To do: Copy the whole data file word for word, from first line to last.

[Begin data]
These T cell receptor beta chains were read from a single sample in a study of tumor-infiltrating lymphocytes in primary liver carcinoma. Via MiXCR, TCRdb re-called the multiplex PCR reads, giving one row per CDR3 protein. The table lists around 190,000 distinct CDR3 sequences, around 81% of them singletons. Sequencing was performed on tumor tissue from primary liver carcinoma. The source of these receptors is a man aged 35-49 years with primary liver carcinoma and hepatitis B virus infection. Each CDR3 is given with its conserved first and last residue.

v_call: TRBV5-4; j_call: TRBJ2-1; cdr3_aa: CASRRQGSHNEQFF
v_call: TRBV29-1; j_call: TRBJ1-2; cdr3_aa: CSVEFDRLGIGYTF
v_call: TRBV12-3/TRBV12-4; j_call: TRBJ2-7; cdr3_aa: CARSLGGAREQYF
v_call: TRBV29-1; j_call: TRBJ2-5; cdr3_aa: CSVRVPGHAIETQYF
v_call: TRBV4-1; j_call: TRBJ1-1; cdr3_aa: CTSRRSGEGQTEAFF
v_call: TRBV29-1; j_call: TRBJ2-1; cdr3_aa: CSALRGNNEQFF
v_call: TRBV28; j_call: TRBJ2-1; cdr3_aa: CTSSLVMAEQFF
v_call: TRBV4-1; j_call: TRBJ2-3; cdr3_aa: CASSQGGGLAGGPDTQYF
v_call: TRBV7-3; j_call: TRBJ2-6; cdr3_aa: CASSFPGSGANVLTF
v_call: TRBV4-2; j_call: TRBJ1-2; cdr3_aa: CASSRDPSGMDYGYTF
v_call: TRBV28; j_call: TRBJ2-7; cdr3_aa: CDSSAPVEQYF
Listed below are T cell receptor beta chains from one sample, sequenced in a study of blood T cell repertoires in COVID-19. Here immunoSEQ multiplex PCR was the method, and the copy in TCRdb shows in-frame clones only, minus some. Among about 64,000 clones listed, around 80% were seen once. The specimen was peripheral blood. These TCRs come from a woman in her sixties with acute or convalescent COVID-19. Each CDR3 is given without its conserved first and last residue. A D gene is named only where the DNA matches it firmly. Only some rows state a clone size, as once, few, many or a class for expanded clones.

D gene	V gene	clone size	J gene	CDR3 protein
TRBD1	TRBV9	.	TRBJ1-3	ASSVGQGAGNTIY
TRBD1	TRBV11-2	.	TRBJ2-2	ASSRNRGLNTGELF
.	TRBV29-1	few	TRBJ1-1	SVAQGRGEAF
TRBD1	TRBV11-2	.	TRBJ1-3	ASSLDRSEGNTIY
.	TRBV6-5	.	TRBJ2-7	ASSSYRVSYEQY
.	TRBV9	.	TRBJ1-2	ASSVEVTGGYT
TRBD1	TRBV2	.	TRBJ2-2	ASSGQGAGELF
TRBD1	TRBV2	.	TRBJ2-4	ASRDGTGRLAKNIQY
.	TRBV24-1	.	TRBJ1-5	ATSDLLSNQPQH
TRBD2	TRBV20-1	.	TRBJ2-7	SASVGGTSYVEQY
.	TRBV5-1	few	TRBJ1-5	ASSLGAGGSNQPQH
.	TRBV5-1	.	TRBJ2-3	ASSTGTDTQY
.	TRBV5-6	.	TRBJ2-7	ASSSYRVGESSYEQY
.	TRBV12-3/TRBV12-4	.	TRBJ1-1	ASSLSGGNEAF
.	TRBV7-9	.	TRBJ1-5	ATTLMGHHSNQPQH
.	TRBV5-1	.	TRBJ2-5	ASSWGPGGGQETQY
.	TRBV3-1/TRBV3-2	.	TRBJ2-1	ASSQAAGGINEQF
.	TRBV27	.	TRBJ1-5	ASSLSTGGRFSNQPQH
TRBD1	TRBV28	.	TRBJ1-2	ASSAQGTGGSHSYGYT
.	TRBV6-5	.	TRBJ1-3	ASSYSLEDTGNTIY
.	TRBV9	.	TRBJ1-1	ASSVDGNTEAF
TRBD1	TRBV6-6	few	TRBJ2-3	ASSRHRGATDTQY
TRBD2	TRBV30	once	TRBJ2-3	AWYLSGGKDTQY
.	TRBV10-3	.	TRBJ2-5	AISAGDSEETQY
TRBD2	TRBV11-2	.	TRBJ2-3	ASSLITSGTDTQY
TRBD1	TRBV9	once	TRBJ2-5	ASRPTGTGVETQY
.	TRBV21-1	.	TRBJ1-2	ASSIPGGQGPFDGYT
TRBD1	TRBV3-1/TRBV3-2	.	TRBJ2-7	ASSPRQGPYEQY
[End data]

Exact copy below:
These T cell receptor beta chains were read from a single sample in a study of tumor-infiltrating lymphocytes in primary liver carcinoma. Via MiXCR, TCRdb re-called the multiplex PCR reads, giving one row per CDR3 protein. The table lists around 190,000 distinct CDR3 sequences, around 81% of them singletons. Sequencing was performed on tumor tissue from primary liver carcinoma. The source of these receptors is a man aged 35-49 years with primary liver carcinoma and hepatitis B virus infection. Each CDR3 is given with its conserved first and last residue.

v_call: TRBV5-4; j_call: TRBJ2-1; cdr3_aa: CASRRQGSHNEQFF
v_call: TRBV29-1; j_call: TRBJ1-2; cdr3_aa: CSVEFDRLGIGYTF
v_call: TRBV12-3/TRBV12-4; j_call: TRBJ2-7; cdr3_aa: CARSLGGAREQYF
v_call: TRBV29-1; j_call: TRBJ2-5; cdr3_aa: CSVRVPGHAIETQYF
v_call: TRBV4-1; j_call: TRBJ1-1; cdr3_aa: CTSRRSGEGQTEAFF
v_call: TRBV29-1; j_call: TRBJ2-1; cdr3_aa: CSALRGNNEQFF
v_call: TRBV28; j_call: TRBJ2-1; cdr3_aa: CTSSLVMAEQFF
v_call: TRBV4-1; j_call: TRBJ2-3; cdr3_aa: CASSQGGGLAGGPDTQYF
v_call: TRBV7-3; j_call: TRBJ2-6; cdr3_aa: CASSFPGSGANVLTF
v_call: TRBV4-2; j_call: TRBJ1-2; cdr3_aa: CASSRDPSGMDYGYTF
v_call: TRBV28; j_call: TRBJ2-7; cdr3_aa: CDSSAPVEQYF
Listed below are T cell receptor beta chains from one sample, sequenced in a study of blood T cell repertoires in COVID-19. Here immunoSEQ multiplex PCR was the method, and the copy in TCRdb shows in-frame clones only, minus some. Among about 64,000 clones listed, around 80% were seen once. The specimen was peripheral blood. These TCRs come from a woman in her sixties with acute or convalescent COVID-19. Each CDR3 is given without its conserved first and last residue. A D gene is named only where the DNA matches it firmly. Only some rows state a clone size, as once, few, many or a class for expanded clones.

D gene	V gene	clone size	J gene	CDR3 protein
TRBD1	TRBV9	.	TRBJ1-3	ASSVGQGAGNTIY
TRBD1	TRBV11-2	.	TRBJ2-2	ASSRNRGLNTGELF
.	TRBV29-1	few	TRBJ1-1	SVAQGRGEAF
TRBD1	TRBV11-2	.	TRBJ1-3	ASSLDRSEGNTIY
.	TRBV6-5	.	TRBJ2-7	ASSSYRVSYEQY
.	TRBV9	.	TRBJ1-2	ASSVEVTGGYT
TRBD1	TRBV2	.	TRBJ2-2	ASSGQGAGELF
TRBD1	TRBV2	.	TRBJ2-4	ASRDGTGRLAKNIQY
.	TRBV24-1	.	TRBJ1-5	ATSDLLSNQPQH
TRBD2	TRBV20-1	.	TRBJ2-7	SASVGGTSYVEQY
.	TRBV5-1	few	TRBJ1-5	ASSLGAGGSNQPQH
.	TRBV5-1	.	TRBJ2-3	ASSTGTDTQY
.	TRBV5-6	.	TRBJ2-7	ASSSYRVGESSYEQY
.	TRBV12-3/TRBV12-4	.	TRBJ1-1	ASSLSGGNEAF
.	TRBV7-9	.	TRBJ1-5	ATTLMGHHSNQPQH
.	TRBV5-1	.	TRBJ2-5	ASSWGPGGGQETQY
.	TRBV3-1/TRBV3-2	.	TRBJ2-1	ASSQAAGGINEQF
.	TRBV27	.	TRBJ1-5	ASSLSTGGRFSNQPQH
TRBD1	TRBV28	.	TRBJ1-2	ASSAQGTGGSHSYGYT
.	TRBV6-5	.	TRBJ1-3	ASSYSLEDTGNTIY
.	TRBV9	.	TRBJ1-1	ASSVDGNTEAF
TRBD1	TRBV6-6	few	TRBJ2-3	ASSRHRGATDTQY
TRBD2	TRBV30	once	TRBJ2-3	AWYLSGGKDTQY
.	TRBV10-3	.	TRBJ2-5	AISAGDSEETQY
TRBD2	TRBV11-2	.	TRBJ2-3	ASSLITSGTDTQY
TRBD1	TRBV9	once	TRBJ2-5	ASRPTGTGVETQY
.	TRBV21-1	.	TRBJ1-2	ASSIPGGQGPFDGYT
TRBD1	TRBV3-1/TRBV3-2	.	TRBJ2-7	ASSPRQGPYEQY